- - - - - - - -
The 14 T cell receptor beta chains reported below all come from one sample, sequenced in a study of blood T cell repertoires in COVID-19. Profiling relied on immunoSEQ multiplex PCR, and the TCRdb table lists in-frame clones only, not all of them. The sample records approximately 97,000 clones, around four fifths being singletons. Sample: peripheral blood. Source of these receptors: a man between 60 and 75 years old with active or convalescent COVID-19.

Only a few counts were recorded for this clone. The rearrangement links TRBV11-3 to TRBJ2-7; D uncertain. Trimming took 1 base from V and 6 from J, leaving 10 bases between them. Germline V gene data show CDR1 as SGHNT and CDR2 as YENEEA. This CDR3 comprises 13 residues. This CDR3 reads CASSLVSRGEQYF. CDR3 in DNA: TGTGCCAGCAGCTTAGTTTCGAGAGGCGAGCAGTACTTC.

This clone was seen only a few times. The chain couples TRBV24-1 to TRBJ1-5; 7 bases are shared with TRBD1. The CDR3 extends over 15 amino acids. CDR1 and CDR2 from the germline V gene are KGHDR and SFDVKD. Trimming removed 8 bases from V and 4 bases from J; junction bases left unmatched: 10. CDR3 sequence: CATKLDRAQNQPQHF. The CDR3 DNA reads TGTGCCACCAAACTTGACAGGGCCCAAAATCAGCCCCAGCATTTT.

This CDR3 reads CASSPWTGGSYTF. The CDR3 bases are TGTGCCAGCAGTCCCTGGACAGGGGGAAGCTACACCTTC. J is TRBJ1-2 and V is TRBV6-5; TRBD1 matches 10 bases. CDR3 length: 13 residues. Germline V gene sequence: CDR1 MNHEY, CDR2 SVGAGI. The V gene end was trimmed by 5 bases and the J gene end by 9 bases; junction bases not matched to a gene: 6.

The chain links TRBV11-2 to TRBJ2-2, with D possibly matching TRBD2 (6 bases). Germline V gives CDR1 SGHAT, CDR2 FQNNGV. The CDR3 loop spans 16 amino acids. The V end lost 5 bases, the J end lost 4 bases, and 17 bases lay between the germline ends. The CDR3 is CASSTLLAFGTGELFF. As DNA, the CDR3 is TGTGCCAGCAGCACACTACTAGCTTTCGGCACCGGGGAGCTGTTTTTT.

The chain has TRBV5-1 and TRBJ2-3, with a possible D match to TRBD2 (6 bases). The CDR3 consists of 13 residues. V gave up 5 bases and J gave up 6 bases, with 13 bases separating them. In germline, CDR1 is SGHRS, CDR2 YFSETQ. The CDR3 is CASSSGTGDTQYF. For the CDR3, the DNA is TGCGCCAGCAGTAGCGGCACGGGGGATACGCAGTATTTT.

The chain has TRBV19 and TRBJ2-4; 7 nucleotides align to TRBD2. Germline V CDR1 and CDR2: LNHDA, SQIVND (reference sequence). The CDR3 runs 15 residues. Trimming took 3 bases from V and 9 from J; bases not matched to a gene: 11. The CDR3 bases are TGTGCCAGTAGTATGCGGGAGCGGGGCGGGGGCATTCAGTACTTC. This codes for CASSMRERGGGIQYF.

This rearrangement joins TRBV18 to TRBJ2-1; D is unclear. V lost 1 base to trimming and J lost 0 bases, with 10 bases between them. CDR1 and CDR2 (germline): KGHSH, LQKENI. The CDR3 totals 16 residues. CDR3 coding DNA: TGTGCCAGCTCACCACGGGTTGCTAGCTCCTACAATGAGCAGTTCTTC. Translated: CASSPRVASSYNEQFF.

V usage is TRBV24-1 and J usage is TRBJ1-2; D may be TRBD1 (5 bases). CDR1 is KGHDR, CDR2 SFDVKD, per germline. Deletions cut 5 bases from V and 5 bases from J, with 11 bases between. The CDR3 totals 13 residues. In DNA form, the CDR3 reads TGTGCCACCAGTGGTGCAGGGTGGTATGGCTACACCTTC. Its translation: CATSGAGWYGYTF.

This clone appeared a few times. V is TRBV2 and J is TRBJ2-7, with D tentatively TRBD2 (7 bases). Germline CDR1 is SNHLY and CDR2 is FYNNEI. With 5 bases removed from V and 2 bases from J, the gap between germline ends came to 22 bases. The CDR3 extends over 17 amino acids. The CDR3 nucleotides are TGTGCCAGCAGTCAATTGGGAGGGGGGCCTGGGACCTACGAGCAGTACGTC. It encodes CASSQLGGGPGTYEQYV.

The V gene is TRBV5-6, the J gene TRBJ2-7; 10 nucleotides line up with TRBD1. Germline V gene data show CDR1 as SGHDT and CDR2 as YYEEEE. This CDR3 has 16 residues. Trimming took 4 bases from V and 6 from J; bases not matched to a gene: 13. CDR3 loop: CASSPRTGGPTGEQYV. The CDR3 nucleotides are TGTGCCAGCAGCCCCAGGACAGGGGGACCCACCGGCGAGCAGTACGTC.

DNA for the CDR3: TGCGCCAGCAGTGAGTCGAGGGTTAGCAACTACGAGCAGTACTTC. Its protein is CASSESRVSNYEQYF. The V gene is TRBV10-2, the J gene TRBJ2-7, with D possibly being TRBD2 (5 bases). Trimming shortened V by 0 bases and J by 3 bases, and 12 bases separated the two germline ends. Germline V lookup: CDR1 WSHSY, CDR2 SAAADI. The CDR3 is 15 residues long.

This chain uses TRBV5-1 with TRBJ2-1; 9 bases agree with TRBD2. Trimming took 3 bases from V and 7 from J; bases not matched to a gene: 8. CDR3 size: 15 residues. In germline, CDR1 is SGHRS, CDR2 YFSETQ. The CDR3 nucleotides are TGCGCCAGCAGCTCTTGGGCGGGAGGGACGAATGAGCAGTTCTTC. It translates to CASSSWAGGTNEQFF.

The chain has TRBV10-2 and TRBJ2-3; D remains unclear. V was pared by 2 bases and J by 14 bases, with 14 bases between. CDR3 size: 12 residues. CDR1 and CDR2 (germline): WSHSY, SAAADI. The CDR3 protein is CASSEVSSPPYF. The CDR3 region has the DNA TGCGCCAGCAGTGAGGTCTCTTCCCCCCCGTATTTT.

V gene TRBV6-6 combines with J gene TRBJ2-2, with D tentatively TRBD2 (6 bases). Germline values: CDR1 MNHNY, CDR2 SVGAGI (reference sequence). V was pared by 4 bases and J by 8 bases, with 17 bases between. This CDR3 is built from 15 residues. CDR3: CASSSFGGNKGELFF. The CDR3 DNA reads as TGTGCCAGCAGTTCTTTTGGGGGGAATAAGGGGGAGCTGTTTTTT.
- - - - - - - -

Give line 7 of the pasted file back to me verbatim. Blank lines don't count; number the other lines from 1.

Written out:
The chain has TRBV19 and TRBJ2-4; 7 nucleotides align to TRBD2. Germline V CDR1 and CDR2: LNHDA, SQIVND (reference sequence). The CDR3 runs 15 residues. Trimming took 3 bases from V and 9 from J; bases not matched to a gene: 11. The CDR3 bases are TGTGCCAGTAGTATGCGGGAGCGGGGCGGGGGCATTCAGTACTTC. This codes for CASSMRERGGGIQYF.